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SS Ionic (1902)

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SS Ionic (1902)

Career (UK) White Star Line Ensign
Name: SS Ionic
Operator: White Star Line; Shaw, Savill & Albion Line
Builder: Harland and Wolff, Belfast
Yard number: 346
Laid down: 1902
Launched: 22 May 1902
Completed: 15 December 1902
Identification:

UK official number 115337
code letters TSFH (until 1933)

call sign GLSZ (from 1934)

Status: Scrapped in 1936, Osaka, Japan
General characteristics
Class & type: Athenic-class ocean liner
Tonnage: 12,352 GRT
Length: 500.3 feet (152.5 m)
Beam: 63.3 feet (19.3 m)
Depth: 45 feet (14 m)
Installed power: 604 NHP
Propulsion: quadruple expansion steam engines;
twin screw
Speed: 14 knots (26 km/h)
Capacity: 688 passengers

SS Ionic was a steam-powered ocean liner built in 1902 by Harland and Wolff in Belfast for the White Star Line. She was the second White Star Liner to be named Ionic and served on the United KingdomNew Zealand route. Her sister ships were SS Athenic and SS Corinthic.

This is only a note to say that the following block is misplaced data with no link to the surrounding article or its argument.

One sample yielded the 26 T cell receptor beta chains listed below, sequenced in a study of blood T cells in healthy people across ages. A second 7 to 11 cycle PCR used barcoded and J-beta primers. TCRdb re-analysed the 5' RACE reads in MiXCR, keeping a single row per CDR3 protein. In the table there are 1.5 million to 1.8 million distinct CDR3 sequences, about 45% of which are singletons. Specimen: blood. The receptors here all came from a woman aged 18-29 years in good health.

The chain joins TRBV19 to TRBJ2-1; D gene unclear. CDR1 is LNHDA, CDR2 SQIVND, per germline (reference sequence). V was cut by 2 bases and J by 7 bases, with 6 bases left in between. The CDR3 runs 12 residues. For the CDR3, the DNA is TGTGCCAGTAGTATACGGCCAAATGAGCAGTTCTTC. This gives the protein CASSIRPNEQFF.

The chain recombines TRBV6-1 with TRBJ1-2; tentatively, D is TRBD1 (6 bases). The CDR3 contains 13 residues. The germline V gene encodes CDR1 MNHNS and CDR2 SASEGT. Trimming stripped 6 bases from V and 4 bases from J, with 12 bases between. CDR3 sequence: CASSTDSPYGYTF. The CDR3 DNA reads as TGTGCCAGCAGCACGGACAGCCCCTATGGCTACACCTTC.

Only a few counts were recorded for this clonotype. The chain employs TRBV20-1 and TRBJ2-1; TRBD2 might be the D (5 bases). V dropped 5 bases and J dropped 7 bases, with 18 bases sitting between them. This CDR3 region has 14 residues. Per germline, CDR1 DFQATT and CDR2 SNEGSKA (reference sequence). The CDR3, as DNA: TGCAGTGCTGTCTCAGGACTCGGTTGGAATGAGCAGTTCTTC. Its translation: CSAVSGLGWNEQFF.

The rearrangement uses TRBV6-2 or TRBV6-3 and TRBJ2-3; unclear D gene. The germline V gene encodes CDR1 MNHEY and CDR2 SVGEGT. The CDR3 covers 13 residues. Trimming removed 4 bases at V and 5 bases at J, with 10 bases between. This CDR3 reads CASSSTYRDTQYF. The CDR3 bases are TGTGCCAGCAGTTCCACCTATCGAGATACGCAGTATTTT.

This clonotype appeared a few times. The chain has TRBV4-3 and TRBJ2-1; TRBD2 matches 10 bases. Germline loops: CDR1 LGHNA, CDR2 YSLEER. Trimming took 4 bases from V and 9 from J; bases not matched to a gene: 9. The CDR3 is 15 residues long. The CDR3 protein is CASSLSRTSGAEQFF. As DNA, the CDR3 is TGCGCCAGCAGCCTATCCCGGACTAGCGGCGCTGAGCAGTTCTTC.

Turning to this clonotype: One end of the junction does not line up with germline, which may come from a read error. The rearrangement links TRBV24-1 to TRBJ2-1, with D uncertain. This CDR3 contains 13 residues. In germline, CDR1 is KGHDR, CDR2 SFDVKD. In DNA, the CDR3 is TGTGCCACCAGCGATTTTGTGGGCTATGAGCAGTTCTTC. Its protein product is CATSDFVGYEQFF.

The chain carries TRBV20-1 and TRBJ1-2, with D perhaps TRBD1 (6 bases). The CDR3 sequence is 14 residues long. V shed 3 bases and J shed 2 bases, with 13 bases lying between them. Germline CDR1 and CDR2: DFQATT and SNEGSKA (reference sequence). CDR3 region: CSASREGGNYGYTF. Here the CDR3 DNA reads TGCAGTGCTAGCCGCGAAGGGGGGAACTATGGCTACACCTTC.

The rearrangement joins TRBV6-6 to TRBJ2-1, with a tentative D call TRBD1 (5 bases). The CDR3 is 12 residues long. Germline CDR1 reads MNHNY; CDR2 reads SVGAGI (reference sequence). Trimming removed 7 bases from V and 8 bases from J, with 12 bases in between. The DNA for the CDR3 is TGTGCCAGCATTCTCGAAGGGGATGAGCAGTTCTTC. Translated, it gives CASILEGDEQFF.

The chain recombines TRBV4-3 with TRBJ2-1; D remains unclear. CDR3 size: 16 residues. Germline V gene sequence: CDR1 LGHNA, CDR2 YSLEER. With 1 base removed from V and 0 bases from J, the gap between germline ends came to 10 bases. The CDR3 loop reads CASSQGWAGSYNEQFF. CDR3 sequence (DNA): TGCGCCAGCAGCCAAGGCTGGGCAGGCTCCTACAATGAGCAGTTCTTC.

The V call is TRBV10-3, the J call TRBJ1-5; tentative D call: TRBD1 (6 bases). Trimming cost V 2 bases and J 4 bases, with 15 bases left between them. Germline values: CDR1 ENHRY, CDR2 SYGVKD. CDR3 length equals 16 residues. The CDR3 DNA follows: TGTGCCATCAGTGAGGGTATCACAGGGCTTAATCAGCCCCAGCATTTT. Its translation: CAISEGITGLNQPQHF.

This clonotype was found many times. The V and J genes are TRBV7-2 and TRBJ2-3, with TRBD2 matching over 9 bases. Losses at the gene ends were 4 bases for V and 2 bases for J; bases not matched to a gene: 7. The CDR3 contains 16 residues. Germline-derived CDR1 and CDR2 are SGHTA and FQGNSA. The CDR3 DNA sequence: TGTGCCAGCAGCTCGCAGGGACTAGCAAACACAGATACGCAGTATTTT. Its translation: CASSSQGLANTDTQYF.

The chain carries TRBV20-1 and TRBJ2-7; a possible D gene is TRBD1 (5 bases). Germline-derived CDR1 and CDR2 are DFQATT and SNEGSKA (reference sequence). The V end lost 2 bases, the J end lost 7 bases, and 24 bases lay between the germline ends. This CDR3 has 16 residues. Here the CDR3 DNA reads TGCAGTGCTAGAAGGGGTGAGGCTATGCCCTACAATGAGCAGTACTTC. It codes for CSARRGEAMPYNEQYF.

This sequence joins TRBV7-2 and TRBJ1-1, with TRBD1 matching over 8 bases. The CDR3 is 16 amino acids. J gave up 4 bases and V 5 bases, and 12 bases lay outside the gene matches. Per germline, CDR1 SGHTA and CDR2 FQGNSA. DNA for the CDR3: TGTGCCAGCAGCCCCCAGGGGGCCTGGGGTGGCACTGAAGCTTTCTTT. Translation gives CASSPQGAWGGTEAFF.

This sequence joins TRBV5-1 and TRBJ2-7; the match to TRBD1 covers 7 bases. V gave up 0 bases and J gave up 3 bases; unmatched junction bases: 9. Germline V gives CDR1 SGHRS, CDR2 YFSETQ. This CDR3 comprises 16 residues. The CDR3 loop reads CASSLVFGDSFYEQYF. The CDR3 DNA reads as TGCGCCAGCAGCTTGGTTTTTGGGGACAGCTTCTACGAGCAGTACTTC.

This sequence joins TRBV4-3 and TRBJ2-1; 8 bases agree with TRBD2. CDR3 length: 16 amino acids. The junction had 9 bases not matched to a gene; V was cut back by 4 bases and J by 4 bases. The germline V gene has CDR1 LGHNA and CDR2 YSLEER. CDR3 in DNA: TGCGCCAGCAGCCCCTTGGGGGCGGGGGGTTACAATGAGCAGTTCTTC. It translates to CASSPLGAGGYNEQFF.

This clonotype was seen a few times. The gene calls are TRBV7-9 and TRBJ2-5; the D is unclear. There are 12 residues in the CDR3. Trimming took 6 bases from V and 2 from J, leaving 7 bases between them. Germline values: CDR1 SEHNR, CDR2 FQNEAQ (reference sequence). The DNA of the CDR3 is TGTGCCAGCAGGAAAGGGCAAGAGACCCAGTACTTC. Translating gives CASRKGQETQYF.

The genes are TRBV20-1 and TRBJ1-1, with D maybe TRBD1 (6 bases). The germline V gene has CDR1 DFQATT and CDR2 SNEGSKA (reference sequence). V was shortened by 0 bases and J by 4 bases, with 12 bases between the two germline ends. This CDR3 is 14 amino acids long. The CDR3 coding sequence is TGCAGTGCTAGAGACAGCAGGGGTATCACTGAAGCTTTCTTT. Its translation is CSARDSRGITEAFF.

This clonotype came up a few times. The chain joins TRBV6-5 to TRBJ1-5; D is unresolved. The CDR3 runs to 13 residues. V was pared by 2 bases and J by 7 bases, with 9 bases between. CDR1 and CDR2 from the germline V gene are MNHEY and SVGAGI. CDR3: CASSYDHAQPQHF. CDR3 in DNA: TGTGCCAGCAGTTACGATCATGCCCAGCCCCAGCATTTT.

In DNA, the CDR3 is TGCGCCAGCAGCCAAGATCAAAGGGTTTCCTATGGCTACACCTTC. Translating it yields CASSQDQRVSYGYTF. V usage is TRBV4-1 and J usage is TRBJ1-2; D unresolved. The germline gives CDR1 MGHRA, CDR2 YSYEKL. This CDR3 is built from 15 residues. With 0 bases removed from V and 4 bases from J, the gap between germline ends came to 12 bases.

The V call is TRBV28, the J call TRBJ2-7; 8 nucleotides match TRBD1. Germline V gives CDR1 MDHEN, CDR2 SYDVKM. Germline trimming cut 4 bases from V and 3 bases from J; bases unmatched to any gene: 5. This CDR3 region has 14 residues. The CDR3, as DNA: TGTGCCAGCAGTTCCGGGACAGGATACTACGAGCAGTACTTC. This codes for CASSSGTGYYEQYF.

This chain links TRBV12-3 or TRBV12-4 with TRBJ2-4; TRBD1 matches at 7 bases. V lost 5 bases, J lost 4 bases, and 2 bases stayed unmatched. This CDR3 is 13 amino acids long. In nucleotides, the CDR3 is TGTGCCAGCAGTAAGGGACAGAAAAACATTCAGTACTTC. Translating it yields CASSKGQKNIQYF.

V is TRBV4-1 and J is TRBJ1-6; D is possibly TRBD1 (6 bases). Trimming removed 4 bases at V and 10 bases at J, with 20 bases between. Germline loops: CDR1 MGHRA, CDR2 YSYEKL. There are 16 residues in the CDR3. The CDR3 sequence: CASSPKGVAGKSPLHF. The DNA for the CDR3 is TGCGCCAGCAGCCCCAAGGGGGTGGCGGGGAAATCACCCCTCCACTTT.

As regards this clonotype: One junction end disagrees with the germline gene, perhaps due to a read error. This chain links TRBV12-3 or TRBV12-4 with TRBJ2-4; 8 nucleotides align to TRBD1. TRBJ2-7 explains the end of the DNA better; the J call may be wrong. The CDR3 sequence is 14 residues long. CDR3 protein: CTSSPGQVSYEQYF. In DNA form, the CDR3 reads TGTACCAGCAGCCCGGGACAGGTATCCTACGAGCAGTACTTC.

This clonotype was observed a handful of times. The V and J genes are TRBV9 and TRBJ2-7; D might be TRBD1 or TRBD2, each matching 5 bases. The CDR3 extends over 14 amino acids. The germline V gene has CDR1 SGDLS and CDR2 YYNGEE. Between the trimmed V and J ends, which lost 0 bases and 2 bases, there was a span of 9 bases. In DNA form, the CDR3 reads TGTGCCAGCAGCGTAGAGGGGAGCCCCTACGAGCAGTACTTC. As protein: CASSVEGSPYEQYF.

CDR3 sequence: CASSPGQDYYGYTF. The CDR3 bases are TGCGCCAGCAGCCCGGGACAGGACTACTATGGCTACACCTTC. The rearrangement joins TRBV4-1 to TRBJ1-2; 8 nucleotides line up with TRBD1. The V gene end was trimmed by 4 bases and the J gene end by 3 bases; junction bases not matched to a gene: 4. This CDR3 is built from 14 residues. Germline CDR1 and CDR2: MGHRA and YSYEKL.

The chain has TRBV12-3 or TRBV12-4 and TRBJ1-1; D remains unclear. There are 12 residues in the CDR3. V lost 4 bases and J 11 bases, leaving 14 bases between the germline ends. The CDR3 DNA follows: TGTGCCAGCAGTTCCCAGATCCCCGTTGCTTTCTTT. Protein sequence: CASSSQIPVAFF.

History

Ionic was originally built to carry passengers and refrigerated meat between the United Kingdom and New Zealand. She began her maiden voyage from London to Wellington via Cape Town on 16 January 1903. Ionic was the first ship on the New Zealand route to be fitted with a Marconi wireless set. She was built with only one buff-coloured, black topped smokestack and four passenger decks. Ionic was also equipped with four masts. She was fitted with electrical lighting and had an open promenade deck and the golden White Star Line stripe along her hull.

In 1914, at the beginning of World War I, Ionic was requisitioned as a troop ship for the New Zealand Expeditionary Force and in 1915 she narrowly missed a torpedo by less than 15 yards while steaming through the Mediterranean Sea. On 31 January Ionic returned to her former New Zealand passenger service via the Panama Canal.

In 1927 Ionic came to the aid of the crew aboard a French fishing vessel, Daisy, that had run aground in Grand Banks.

Ionic '​s final refit before the Cunard-White Star merger was completed in 1929. She was converted to accommodate only cabin class and third class passengers. In 1934 after the White Star Line and Cunard Line merged, Ionic was sold to Shaw, Savill & Albion Line. Ionic kept her name but her prefix "SS" was changed to "RMS". The RMS Ionic was scrapped two years later in 1936 in Osaka, Japan. The Auckland War Memorial Museum has preserved her ship's bell.

See also

References

  • "Ionic's Last Trips In Pacific Recall 33-Year Service".  

External links

  • Titanic-White Star Ships, Ionic 2nd
  • Norwegian Heritage: Ionic (2), White Star Line
  • water colour painting of SS Ionic by William Jeneway (Prince).
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